The update in CDC guidance was prompted by new data indicating that although breakthrough infections among the vaccinated are rare, those individuals still may be contagious and able to spread the disease to others, said Dr. Rochelle Walensky, director of the Centers for Disease Control and Prevention.

Wearing a mask indoors in areas with “substantial” or “high” transmission of the virus could help to reduce further outbreaks of the highly contagious delta variant, she said.

Some 39 states have infection rates that have reached “substantial” or “high” levels of transmission, according to a data tracker on the CDC website. The CDC rates Virginia, with 56.4 cases per 100,000 people over the past seven days and a 5 to 8 percent positivity rate, as having a “substantial” level of community transmission. However, that varies widely by locality.

“As always, we will thoroughly review these recommendations,” said Alena Yarmosky, a spokeswoman for Gov. Ralph Northam.  “The governor has taken a nuanced and data-driven approach throughout this pandemic—which is why Virginia has among the nation’s lowest total COVID-19 cases and death rates.

“As he has said repeatedly, the only way to end this pandemic is for everyone to get vaccinated. The facts show vaccines are highly effective at protecting Virginians from this serious virus — over 98 percent of hospitalizations and over 99 percent of deaths have been among unvaccinated Virginians.”

The agency also tracks infection rates on the county level, and 63 percent of U.S. counties are in those two categories of concern.

“This was not a decision that was taken lightly,” Walensky said. She added that other public health and medical experts agreed with the CDC that the new information on the potential for vaccinated people to have contagious infections required the agency to take action.

President Joe Biden described the agency’s revision on recommended mask use as “another step on our journey to defeating this virus.”

“I hope all Americans who live in the areas covered by the CDC guidance will follow it,” Biden said. “I certainly will when I travel to these areas.”

The mask-use changes may not be the only changes coming as the White House attempts to respond to the spiking infections. Biden also said Tuesday that a vaccination requirement for all federal employees is under consideration.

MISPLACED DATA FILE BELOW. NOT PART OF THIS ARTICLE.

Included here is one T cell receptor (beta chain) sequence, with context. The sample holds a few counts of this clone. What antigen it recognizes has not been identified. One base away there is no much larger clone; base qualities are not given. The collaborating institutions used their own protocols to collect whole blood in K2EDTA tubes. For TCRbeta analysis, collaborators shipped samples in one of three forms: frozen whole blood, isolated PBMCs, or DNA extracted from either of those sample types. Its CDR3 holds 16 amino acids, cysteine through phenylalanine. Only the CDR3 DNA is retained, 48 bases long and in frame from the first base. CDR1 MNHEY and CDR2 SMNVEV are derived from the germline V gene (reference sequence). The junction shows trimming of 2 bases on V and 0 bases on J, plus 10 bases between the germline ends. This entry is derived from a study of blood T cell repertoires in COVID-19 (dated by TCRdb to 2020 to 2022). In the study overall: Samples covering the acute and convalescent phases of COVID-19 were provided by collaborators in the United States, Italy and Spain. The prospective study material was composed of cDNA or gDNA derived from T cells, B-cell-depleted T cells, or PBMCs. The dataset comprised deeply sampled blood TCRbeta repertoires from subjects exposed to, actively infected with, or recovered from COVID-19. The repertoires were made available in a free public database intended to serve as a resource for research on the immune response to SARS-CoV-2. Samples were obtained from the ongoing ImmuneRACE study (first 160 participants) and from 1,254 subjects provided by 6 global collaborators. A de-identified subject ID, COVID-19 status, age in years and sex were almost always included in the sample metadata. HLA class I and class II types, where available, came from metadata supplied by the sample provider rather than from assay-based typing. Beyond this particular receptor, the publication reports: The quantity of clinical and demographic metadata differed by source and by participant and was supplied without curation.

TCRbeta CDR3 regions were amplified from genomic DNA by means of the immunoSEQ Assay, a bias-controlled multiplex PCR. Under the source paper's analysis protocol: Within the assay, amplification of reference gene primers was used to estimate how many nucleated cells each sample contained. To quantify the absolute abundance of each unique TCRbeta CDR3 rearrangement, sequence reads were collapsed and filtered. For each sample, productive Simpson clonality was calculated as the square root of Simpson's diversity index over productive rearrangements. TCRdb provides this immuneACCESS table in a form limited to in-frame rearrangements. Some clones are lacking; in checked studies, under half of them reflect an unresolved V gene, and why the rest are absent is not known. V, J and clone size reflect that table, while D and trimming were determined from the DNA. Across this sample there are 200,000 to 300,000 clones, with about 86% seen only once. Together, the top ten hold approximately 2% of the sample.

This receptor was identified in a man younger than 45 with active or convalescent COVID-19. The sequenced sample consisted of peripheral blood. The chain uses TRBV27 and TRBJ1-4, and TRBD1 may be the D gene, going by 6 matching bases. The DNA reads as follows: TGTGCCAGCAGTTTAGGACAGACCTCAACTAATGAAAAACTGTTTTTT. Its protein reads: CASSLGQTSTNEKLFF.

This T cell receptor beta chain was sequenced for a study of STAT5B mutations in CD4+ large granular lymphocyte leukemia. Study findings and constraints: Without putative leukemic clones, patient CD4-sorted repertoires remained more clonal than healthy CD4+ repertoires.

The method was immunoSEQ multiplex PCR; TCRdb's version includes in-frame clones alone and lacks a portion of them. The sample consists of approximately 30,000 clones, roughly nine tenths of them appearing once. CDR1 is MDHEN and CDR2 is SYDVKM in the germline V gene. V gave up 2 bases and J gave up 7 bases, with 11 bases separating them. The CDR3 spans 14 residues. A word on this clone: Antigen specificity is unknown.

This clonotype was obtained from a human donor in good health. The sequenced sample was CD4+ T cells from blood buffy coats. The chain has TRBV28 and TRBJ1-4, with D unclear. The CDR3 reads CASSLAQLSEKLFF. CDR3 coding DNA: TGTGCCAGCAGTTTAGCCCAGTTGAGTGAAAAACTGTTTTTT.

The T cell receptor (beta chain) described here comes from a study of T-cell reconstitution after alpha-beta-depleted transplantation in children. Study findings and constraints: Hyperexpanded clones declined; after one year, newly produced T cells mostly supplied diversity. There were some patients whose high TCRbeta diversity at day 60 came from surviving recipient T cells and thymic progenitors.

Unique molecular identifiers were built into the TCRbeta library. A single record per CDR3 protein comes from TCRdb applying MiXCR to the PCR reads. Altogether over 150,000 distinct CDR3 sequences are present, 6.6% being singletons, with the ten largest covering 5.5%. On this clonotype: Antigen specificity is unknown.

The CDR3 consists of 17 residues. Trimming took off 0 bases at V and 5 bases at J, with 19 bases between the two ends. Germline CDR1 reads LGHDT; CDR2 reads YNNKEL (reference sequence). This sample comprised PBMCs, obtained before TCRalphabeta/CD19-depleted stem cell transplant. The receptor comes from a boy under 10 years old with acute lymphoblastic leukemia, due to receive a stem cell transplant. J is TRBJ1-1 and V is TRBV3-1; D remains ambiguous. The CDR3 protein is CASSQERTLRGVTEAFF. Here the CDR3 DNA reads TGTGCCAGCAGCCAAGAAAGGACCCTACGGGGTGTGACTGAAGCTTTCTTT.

The U.S. Department of Veterans Affairs already has required its frontline health care workers to be vaccinated against COVID-19.

But the new recommendations on masks are expected to be met with resistance.

Areas of the country with the highest spikes in COVID-19 infections tend to be those with the lowest vaccination rates and places that were the fastest to end mask mandates for public settings.

Some have taken legal steps to prevent future mask mandates. At least nine states — Arkansas, Arizona, Georgia, Iowa, Oklahoma, South Carolina, Texas, Utah and Vermont — have enacted legislation that prohibits districts from requiring masks in schools, according to a CNN analysis.

Iowa Gov. Kim Reynolds, a Republican, blasted the updated guidance in a statement Tuesday, describing it as “not grounded in reality or common sense.” Iowa’s level of community transmission is rated as “substantial” in the latest CDC map. 

“I’m concerned that this guidance will be used as a vehicle to mandate masks in states and schools across the country, something I do not support,” Reynolds said, adding that the vaccine “remains our strongest tool to combat COVID-19” and that she will continue to urge vaccinations.

Walensky sidestepped a question during Tuesday’s news briefing about the level of compliance that the CDC expects with the new recommendations, saying only that the way to drive down rising community transmission rates is to wear masks and to increase vaccination rates.

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Who you gonna call? Ghostbusters on Friday at Forest Hill Park

The weather hasn’t been kind to this year’s Movies in the park hopefully we’ll luck out.

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This Friday night Richmond VA Parks, Recreation and Community Facilities is showing Ghostbusters (the original Bill Murray classic) at Forest Hill Park. Bring your blanket, snacks and non-alcoholic drinks. The movie starts when it’s dark enough.